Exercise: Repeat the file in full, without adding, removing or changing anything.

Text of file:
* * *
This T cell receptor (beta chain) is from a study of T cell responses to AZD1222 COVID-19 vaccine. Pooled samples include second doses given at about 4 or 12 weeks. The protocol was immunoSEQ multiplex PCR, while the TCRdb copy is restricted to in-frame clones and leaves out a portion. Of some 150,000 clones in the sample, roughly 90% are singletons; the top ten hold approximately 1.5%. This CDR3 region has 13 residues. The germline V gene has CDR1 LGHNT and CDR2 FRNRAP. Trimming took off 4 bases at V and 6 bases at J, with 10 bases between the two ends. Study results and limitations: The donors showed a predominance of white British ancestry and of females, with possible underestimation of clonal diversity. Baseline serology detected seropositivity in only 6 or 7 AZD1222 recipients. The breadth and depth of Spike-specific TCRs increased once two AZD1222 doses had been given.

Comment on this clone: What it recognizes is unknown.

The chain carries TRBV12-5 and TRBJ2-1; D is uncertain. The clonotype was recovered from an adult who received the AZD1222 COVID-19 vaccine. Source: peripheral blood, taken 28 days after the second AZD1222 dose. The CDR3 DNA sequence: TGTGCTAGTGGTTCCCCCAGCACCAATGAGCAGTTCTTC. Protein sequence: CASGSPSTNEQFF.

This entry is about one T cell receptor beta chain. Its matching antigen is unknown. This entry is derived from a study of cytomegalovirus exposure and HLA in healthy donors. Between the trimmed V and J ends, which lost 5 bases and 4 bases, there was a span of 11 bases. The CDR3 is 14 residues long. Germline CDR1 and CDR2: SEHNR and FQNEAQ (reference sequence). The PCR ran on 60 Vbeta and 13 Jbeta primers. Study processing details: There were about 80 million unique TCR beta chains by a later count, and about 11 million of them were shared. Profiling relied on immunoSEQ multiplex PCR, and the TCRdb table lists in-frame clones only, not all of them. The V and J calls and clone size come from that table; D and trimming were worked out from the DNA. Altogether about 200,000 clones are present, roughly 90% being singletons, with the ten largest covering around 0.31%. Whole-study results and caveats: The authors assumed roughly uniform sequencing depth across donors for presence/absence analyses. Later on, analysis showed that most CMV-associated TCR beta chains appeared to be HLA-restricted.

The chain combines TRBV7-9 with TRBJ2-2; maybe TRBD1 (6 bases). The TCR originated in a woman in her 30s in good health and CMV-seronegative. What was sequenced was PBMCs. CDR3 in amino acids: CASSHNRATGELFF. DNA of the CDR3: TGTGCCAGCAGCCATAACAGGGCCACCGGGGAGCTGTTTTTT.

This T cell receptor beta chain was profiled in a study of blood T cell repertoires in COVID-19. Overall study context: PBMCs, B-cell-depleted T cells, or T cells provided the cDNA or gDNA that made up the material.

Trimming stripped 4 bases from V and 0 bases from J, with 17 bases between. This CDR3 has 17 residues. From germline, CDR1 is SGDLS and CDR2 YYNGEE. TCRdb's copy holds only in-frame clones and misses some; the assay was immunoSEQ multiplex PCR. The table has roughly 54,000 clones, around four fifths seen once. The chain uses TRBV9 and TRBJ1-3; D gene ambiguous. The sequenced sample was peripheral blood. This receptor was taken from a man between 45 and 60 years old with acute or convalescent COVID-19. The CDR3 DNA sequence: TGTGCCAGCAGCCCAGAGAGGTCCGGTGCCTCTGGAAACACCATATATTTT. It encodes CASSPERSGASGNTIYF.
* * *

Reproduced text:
This T cell receptor (beta chain) is from a study of T cell responses to AZD1222 COVID-19 vaccine. Pooled samples include second doses given at about 4 or 12 weeks. The protocol was immunoSEQ multiplex PCR, while the TCRdb copy is restricted to in-frame clones and leaves out a portion. Of some 150,000 clones in the sample, roughly 90% are singletons; the top ten hold approximately 1.5%. This CDR3 region has 13 residues. The germline V gene has CDR1 LGHNT and CDR2 FRNRAP. Trimming took off 4 bases at V and 6 bases at J, with 10 bases between the two ends. Study results and limitations: The donors showed a predominance of white British ancestry and of females, with possible underestimation of clonal diversity. Baseline serology detected seropositivity in only 6 or 7 AZD1222 recipients. The breadth and depth of Spike-specific TCRs increased once two AZD1222 doses had been given.

Comment on this clone: What it recognizes is unknown.

The chain carries TRBV12-5 and TRBJ2-1; D is uncertain. The clonotype was recovered from an adult who received the AZD1222 COVID-19 vaccine. Source: peripheral blood, taken 28 days after the second AZD1222 dose. The CDR3 DNA sequence: TGTGCTAGTGGTTCCCCCAGCACCAATGAGCAGTTCTTC. Protein sequence: CASGSPSTNEQFF.

This entry is about one T cell receptor beta chain. Its matching antigen is unknown. This entry is derived from a study of cytomegalovirus exposure and HLA in healthy donors. Between the trimmed V and J ends, which lost 5 bases and 4 bases, there was a span of 11 bases. The CDR3 is 14 residues long. Germline CDR1 and CDR2: SEHNR and FQNEAQ (reference sequence). The PCR ran on 60 Vbeta and 13 Jbeta primers. Study processing details: There were about 80 million unique TCR beta chains by a later count, and about 11 million of them were shared. Profiling relied on immunoSEQ multiplex PCR, and the TCRdb table lists in-frame clones only, not all of them. The V and J calls and clone size come from that table; D and trimming were worked out from the DNA. Altogether about 200,000 clones are present, roughly 90% being singletons, with the ten largest covering around 0.31%. Whole-study results and caveats: The authors assumed roughly uniform sequencing depth across donors for presence/absence analyses. Later on, analysis showed that most CMV-associated TCR beta chains appeared to be HLA-restricted.

The chain combines TRBV7-9 with TRBJ2-2; maybe TRBD1 (6 bases). The TCR originated in a woman in her 30s in good health and CMV-seronegative. What was sequenced was PBMCs. CDR3 in amino acids: CASSHNRATGELFF. DNA of the CDR3: TGTGCCAGCAGCCATAACAGGGCCACCGGGGAGCTGTTTTTT.

This T cell receptor beta chain was profiled in a study of blood T cell repertoires in COVID-19. Overall study context: PBMCs, B-cell-depleted T cells, or T cells provided the cDNA or gDNA that made up the material.

Trimming stripped 4 bases from V and 0 bases from J, with 17 bases between. This CDR3 has 17 residues. From germline, CDR1 is SGDLS and CDR2 YYNGEE. TCRdb's copy holds only in-frame clones and misses some; the assay was immunoSEQ multiplex PCR. The table has roughly 54,000 clones, around four fifths seen once. The chain uses TRBV9 and TRBJ1-3; D gene ambiguous. The sequenced sample was peripheral blood. This receptor was taken from a man between 45 and 60 years old with acute or convalescent COVID-19. The CDR3 DNA sequence: TGTGCCAGCAGCCCAGAGAGGTCCGGTGCCTCTGGAAACACCATATATTTT. It encodes CASSPERSGASGNTIYF.